Tuesday, May 22, 2007

Divorce Papers

Once again we interrupt this blog for a special word from your friend and mine, Brian Hall:

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May 21, 2007

Dear The Simpsons,

I’ve always explained my relationship with The Simpsons like a marriage. It was a torrid romance during the 90’s - one where we grew together and I learned much from my beloved bride. Then, in early 2000, my wife developed a ‘drinking problem’ and would start spouting weak imitations of her normally insightful and witty observations. She became an embarrassment at parties and friends of my wife - or ‘fans’ if you will - began to stop hanging out with us. I supported my wife through her rocky struggle because I had invested so much time into our relationship and was not yet ready to give up on her.

Every now and then she would show signs of recovery but it was last night’s 400th episode that proved to me that her problems run too deep, her disease at this point is incurable and that we must divorce for irreconcilable differences. It makes me sad thinking back on the early years of our relationship. Every night, reruns act as a photo album showcasing the joy that once was.

My wife, The Simpsons, was smart, funny, and had her pulse on the state of the country and even the American family. Cynicism mixed with satire and sentiment is a damn-near impossible feat to pull off but she did it and she did it well. Now she settles for Homer getting poked in the eye, among other very tired and very unfunny violent circumstances, and Marge saying something that rhymes. Remember when Itchy & Scratch used to be the sole receivers of cartoon violence on the show, reminding us that they were ‘fake’ and the Simpsons were ‘real?’

Don’t get me started with her take on politics. Having Homer repeatedly saying the word "liberals" with disdain (over and over, waiting for it to be funny), Flanders putting papers that say ‘Jesus’ onto windshields and taking digs at the Fox Network is not ‘important commentary,’ it’s lazy, it’s rehashed and it’s embarrassing. Republicans-are-dumb jokes are about as insightful and fresh as men-leaving-the-toilet-seat-up gags. My current mistress, South Park, has fortunately picked up the ball on this one. Hell, they even handled the 24 parody better.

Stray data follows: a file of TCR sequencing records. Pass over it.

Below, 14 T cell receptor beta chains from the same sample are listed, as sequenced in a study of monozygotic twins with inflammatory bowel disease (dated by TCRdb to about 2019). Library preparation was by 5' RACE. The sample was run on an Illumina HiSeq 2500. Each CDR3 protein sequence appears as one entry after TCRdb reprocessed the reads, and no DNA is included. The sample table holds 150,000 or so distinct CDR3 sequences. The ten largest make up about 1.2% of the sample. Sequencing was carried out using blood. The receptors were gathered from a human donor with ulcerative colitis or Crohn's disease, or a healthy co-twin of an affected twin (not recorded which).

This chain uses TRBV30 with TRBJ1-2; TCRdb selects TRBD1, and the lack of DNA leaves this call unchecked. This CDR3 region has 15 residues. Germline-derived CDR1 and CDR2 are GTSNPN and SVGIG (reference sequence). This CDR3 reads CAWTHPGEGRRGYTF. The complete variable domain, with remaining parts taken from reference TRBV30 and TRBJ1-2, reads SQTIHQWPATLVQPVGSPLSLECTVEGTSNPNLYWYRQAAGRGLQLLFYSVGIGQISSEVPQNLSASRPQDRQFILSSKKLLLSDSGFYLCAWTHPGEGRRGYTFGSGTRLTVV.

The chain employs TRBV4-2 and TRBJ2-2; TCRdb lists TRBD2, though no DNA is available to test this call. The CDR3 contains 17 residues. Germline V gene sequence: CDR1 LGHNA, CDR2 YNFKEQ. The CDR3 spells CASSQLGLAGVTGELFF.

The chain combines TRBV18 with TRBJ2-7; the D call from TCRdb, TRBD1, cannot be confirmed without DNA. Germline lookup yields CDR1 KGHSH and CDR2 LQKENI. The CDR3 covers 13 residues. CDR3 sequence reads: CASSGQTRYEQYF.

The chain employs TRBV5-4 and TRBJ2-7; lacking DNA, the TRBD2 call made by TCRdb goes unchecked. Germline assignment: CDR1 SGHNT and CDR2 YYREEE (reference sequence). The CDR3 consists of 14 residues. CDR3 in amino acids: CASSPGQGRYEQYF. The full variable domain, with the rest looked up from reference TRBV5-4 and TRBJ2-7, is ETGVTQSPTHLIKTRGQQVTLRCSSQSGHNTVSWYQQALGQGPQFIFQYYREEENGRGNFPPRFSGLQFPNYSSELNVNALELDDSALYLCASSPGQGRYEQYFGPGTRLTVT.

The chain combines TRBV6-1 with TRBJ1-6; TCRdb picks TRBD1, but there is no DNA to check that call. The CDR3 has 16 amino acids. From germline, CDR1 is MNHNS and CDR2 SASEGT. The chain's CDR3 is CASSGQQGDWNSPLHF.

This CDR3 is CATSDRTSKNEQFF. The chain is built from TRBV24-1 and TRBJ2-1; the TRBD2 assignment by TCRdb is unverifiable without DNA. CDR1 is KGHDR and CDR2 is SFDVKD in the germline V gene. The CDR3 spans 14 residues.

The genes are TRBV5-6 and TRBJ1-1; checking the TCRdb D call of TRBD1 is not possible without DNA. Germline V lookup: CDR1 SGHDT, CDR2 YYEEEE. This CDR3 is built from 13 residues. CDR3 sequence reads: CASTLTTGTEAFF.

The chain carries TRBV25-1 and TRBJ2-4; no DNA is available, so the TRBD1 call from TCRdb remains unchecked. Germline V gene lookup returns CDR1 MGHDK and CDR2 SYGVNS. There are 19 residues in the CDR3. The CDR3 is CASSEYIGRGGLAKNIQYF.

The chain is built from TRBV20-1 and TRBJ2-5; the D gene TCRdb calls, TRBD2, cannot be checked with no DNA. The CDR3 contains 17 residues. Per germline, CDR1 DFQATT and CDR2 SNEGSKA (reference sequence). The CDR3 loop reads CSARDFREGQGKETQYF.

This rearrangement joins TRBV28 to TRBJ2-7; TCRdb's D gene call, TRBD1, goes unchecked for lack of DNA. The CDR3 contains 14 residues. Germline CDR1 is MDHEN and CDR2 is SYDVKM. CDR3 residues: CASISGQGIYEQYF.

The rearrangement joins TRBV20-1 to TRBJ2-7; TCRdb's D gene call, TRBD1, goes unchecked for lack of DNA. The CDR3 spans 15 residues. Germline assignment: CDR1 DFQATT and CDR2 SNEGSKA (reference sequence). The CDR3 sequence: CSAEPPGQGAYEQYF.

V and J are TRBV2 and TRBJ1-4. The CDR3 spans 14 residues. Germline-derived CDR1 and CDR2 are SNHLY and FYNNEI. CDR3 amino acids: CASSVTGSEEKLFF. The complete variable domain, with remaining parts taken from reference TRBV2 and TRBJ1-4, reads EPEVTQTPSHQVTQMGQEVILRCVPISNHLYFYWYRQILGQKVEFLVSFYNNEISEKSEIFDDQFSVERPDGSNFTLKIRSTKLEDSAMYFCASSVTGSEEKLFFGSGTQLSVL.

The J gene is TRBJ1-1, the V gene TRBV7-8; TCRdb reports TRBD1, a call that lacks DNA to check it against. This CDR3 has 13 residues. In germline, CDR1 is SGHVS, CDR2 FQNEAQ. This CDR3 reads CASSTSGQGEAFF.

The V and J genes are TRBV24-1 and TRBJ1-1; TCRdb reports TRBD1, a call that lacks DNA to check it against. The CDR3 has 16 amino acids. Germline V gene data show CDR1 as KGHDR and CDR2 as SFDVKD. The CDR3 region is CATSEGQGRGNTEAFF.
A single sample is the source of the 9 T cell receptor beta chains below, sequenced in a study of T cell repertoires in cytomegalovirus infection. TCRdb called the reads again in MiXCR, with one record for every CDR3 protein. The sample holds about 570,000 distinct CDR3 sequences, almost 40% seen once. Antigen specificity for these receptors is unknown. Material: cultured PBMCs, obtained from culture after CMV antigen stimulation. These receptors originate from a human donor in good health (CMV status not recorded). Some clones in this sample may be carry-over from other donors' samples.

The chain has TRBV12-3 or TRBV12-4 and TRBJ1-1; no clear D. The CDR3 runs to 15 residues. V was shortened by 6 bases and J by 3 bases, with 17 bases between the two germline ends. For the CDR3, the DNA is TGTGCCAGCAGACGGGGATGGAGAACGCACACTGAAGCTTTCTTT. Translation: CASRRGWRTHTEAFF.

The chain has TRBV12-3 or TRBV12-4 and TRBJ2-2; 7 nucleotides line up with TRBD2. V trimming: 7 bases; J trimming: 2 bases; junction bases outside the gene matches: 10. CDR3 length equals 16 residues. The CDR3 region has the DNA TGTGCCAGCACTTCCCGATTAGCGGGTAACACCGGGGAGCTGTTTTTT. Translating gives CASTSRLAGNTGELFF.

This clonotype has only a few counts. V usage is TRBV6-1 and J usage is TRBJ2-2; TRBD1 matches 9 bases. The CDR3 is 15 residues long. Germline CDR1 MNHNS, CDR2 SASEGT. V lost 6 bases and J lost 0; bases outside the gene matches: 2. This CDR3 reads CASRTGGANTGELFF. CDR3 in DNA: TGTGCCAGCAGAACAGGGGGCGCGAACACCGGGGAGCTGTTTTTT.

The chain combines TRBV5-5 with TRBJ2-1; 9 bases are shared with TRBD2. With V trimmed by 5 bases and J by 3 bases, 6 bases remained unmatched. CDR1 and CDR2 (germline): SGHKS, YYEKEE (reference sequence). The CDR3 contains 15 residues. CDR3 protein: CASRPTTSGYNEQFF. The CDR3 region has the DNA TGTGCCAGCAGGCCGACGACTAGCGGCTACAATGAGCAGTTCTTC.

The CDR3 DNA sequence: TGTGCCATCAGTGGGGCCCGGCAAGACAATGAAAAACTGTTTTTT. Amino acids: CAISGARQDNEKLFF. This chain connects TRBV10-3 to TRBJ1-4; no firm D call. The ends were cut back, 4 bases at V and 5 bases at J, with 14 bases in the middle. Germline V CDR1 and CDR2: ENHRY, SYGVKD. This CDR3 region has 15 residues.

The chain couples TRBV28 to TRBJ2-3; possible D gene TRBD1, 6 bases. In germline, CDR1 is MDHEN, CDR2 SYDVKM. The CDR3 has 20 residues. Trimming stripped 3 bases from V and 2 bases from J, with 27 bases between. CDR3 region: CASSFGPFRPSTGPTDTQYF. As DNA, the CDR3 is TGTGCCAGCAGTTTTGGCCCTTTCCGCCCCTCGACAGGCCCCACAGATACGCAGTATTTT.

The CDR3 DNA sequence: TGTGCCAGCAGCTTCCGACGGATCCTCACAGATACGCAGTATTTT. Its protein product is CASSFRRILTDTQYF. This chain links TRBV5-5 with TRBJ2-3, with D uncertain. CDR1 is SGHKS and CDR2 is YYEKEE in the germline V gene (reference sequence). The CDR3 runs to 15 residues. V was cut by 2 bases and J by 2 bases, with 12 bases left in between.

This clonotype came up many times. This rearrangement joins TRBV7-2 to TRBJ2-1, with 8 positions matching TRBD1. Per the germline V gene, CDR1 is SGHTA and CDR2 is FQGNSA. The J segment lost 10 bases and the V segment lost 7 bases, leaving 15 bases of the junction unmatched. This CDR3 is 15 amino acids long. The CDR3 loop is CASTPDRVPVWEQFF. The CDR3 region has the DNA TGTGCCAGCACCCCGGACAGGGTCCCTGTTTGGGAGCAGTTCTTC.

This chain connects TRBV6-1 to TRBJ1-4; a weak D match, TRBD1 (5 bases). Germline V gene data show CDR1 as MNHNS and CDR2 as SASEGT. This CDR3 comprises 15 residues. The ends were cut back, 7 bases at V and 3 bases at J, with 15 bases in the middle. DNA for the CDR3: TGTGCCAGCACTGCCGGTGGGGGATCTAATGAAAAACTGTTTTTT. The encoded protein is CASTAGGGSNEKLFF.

I can’t believe I have stuck around for 400 episodes but I think it was necessary for me to see that it is time for us to part ways. I can never discredit you for all the good you’ve done for me and will always visit reruns to remember the good times. Scratch that, the great times.

I will miss you and truly do wish you the best of luck.

Your Former Husband,

Joey Joe Joe Shabadoo

******

It's a shame these kids couldn't make it work.

2 comments:

Andrew Wood said...

I share the concern of many Simpsons lovers. The show has indeed lost much of its spark over the past several years. Having said that, I'll be first in line to see the Simpsons movie. I guess my love for that show is the triumph of hope over experience :-)

Brian H said...

Haha! Wow. That was five years ago! It's funny rereading that because despite the fact that I'd reword it slightly, it still sums up what I can no longer stomach about the show's current run. It really does feel like a very meaningful relationship gone sour.

I will say though that I also recognize that 20+ years is a long time to consistently produce content, and the content I was in love with came from people who haven't been with the show for over ten years or more. These are a new crop of writers and a new crop of audience makes sense. And I'm okay with that.

The only people I won't indulge however, are the people who say that the first 8 or 9 seasons are only touted and claimed as everyones' favorites because of nostalgia. Simply not true. I re-watched them recently on a DVD bender and they are just as sharp, sweet, profoundly quotable and genuinely hysterical as they were when they first aired. More than several of them are masterpieces.

So I will walk away with my DVDs (or "photo albums" if you will) and let The Simpsons go in her respective direction, as I go - sadly, and always hoping she's going to be all right - in mine.